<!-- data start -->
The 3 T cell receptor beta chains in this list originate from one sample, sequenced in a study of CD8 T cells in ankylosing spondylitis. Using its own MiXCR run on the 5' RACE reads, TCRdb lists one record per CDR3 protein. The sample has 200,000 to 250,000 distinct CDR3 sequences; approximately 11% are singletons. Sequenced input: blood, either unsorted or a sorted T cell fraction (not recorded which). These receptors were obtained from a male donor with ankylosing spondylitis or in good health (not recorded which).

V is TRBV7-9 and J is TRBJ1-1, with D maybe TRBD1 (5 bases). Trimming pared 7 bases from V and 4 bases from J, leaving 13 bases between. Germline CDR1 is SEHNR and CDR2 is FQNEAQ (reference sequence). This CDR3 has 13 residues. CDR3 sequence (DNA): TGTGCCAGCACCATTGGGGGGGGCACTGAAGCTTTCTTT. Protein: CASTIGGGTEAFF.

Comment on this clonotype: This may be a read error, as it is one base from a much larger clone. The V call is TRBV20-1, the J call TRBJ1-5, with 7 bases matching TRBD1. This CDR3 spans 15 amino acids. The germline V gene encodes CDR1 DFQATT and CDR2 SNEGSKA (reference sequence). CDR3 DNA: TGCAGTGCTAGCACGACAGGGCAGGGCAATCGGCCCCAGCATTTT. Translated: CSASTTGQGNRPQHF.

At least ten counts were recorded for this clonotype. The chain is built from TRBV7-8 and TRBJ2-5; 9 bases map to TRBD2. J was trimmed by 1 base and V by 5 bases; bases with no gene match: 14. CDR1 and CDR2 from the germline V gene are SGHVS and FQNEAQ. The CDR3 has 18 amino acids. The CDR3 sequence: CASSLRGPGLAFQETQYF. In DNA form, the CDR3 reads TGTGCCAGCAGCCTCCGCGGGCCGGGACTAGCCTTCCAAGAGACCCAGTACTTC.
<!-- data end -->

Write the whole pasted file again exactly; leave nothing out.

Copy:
The 3 T cell receptor beta chains in this list originate from one sample, sequenced in a study of CD8 T cells in ankylosing spondylitis. Using its own MiXCR run on the 5' RACE reads, TCRdb lists one record per CDR3 protein. The sample has 200,000 to 250,000 distinct CDR3 sequences; approximately 11% are singletons. Sequenced input: blood, either unsorted or a sorted T cell fraction (not recorded which). These receptors were obtained from a male donor with ankylosing spondylitis or in good health (not recorded which).

V is TRBV7-9 and J is TRBJ1-1, with D maybe TRBD1 (5 bases). Trimming pared 7 bases from V and 4 bases from J, leaving 13 bases between. Germline CDR1 is SEHNR and CDR2 is FQNEAQ (reference sequence). This CDR3 has 13 residues. CDR3 sequence (DNA): TGTGCCAGCACCATTGGGGGGGGCACTGAAGCTTTCTTT. Protein: CASTIGGGTEAFF.

Comment on this clonotype: This may be a read error, as it is one base from a much larger clone. The V call is TRBV20-1, the J call TRBJ1-5, with 7 bases matching TRBD1. This CDR3 spans 15 amino acids. The germline V gene encodes CDR1 DFQATT and CDR2 SNEGSKA (reference sequence). CDR3 DNA: TGCAGTGCTAGCACGACAGGGCAGGGCAATCGGCCCCAGCATTTT. Translated: CSASTTGQGNRPQHF.

At least ten counts were recorded for this clonotype. The chain is built from TRBV7-8 and TRBJ2-5; 9 bases map to TRBD2. J was trimmed by 1 base and V by 5 bases; bases with no gene match: 14. CDR1 and CDR2 from the germline V gene are SGHVS and FQNEAQ. The CDR3 has 18 amino acids. The CDR3 sequence: CASSLRGPGLAFQETQYF. In DNA form, the CDR3 reads TGTGCCAGCAGCCTCCGCGGGCCGGGACTAGCCTTCCAAGAGACCCAGTACTTC.